6 Quick Tips for Smarter Online Advertising

Thinking about advertising your small business on sites like Facebook or LinkedIn, but don’t know where to start? Start here!

You don’t have to be a big business with a huge budget to use advertising to draw in new clients and customers. However, you do have to be smart about the advertising choices you make. Working with a limited budget is no excuse to launch a crummy ad campaign.

These six quick tips can help you maximize your advertising dollar.

Have a Compelling Message

Get to the point immediately. You don’t have the luxury of wasting time with frivolous words, so write a clear and concise call to action. For instance, LinkedIn limits you to a 25-character title and a 75-character message. That’s not much space to convince your audience to click through to your site. Virginia Nussey suggests making sure your call to action is simple, obvious, tailored and persuasive.

Limit Your Audience

You might be tempted to set your ads to display to anyone and everyone, but limiting your pay-per-click ad audience can save you money. Because you pay for each click, it’s smart to filter out clicks that aren’t likely to generate business. Set your ads to display only to those within your company’s target demographic.

Match Ad Text & Landing Pages

Linking to your company’s home page from your advertisement is rarely a smart move. If you’ve written a compelling ad that entices someone to purchase your product or service, for heaven’s sake, take them to the sales page! You may even want create new landing pages specifically for your ad campaigns.

Check Your Results

If your ad has been running for six months and you’ve never received a single click, it’s time to try something different. Use the analytical tools in your advertising account dashboard to track your ad campaign’s success. Remember that ads are like toddlers; they should never be left unattended.

Use Relevant Images

Facebook and LinkedIn allow you to select a small image to go with your ad text. Use professional images and logos on each and every ad campaign. Grainy photos, photos taken with cell phones, and photos taken in poor light will give your advertising audience the wrong impression. For some pointers on selecting great images, you might want to check out this article on Search Influence.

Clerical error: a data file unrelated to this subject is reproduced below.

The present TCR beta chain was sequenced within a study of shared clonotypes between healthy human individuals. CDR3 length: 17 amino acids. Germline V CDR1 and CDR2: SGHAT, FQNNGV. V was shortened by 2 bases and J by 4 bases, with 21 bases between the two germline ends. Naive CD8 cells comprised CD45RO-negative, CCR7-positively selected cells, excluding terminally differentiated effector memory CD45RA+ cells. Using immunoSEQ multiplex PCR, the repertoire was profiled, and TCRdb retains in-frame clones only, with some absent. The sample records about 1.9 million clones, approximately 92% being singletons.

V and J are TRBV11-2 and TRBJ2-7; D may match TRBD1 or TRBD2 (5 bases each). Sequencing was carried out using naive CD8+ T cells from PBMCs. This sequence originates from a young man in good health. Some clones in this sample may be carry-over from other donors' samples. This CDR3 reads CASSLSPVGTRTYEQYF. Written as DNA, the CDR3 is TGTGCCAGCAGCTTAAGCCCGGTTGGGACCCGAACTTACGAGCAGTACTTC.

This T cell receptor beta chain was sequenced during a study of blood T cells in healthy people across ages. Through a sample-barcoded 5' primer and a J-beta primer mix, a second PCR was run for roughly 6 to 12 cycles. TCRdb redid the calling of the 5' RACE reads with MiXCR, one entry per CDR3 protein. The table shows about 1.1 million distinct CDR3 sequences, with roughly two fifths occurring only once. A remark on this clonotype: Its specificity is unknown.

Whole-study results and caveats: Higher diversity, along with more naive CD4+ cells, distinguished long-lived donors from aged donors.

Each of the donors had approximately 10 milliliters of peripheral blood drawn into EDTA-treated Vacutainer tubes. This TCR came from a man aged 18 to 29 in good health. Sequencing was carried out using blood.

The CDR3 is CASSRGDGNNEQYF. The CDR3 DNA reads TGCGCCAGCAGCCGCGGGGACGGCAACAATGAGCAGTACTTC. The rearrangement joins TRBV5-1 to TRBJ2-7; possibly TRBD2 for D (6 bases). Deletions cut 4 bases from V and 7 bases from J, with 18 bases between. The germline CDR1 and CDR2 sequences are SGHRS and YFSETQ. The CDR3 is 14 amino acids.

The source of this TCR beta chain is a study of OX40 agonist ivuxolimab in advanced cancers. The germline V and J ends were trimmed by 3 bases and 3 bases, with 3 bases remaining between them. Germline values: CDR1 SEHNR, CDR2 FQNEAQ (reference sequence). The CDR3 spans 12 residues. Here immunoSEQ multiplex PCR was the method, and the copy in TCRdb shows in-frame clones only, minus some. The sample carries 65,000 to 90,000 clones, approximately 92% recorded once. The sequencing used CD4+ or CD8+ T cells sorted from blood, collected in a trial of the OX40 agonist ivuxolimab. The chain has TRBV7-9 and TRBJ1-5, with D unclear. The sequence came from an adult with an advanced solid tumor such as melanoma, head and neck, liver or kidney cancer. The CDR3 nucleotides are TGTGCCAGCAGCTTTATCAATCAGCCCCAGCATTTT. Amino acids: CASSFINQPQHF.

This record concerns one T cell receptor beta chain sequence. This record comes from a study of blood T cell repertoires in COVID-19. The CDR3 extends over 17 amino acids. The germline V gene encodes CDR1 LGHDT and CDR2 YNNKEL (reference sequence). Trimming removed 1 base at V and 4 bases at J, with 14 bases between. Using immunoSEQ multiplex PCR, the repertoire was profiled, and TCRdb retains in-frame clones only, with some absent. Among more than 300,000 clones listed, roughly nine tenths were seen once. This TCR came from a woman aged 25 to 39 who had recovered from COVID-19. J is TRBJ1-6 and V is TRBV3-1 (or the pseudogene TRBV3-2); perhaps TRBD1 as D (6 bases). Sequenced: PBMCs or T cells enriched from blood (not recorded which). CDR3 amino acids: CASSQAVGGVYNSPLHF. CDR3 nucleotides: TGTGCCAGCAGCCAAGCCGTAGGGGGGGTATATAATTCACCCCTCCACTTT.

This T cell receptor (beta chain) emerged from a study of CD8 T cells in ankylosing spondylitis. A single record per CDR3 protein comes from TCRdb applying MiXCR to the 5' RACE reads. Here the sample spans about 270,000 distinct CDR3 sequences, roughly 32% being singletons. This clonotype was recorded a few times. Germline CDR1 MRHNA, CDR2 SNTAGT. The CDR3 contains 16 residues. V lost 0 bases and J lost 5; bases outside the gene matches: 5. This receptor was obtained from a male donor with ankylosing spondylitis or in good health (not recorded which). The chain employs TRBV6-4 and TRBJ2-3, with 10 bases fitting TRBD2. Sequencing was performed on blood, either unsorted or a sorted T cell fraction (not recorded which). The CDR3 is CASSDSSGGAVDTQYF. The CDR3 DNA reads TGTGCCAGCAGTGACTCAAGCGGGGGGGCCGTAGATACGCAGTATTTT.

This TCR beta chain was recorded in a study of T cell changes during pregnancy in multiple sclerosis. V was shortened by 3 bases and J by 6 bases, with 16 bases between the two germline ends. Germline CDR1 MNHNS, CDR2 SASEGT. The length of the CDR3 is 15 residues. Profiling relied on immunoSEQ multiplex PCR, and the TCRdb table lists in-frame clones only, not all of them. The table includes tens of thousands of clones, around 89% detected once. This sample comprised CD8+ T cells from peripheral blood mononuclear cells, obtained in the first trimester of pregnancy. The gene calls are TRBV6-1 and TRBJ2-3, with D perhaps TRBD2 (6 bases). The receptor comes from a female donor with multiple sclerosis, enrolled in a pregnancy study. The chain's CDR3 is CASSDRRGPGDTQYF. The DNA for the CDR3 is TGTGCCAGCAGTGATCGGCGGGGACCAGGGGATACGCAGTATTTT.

Run & Test Multiple Campaigns

Sometimes the best way to develop good ads is to turn your campaign into a Battle of the Ads. Create and track results for several different campaigns. Use your performance stats to determine which ads are generating the most leads and clicks, and then try to repeat or improve your success on new campaigns. At the same time, remove less effective ads from the rotation to ensure you are getting the most from your advertising dollar.

Now It’s Your Turn

  • Do you advertise your small business online? What has been your overall experience?
  • What advice would you give to someone starting out for the first time?
  • Are you not sold on online advertising? Why have you decided not to use it?

Image credit: moodyddd

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Emily Suess
Emily Suess is a full-time technical marketing writer in the software industry and a part-time freelance copywriter. To learn more about marketing your small business online, check out her copywriting blog, Say It With Me.

9 comments

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  1. dave

    Good list. I find that traditional banner and display ads dont really work anymore. Even any ads that appear in the right rail of sites are ignored. Non-traditional more content looking ads are taking share now. You’ve seen these from larger providers like Facebook, Adblade, Linkedin etc. I think the display banner has seen its peak.

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  6. You have hit the nail on the head, You have to experiment and see what works for your website. These are very important for online advertising, they are the basis that are used by the Search engines to understand your page. Also for other advertisers I have another tip, http://www.boostasite.com is a useful tool for any webmaster, I have been using it to market my new search engine business.

  7. Great article. Thank you for sharing. Some really useful tips here. I’ve found that most of my clients have, like mentioned above, had to experiment with which ads are actually reaching their target audiences. So using Google Analytics, or similar software, to analyze page visits is definitely key. Logic does take some part in this, but for some smaller businesses who are not that internet savvy these kinds of tips are really invaluable.

    Being a professional graphic designer for over 10 years, I’ve seen over and over again what a huge difference it makes getting professional designs for Logos, Brands and Advertisements makes in client’s return on investment.

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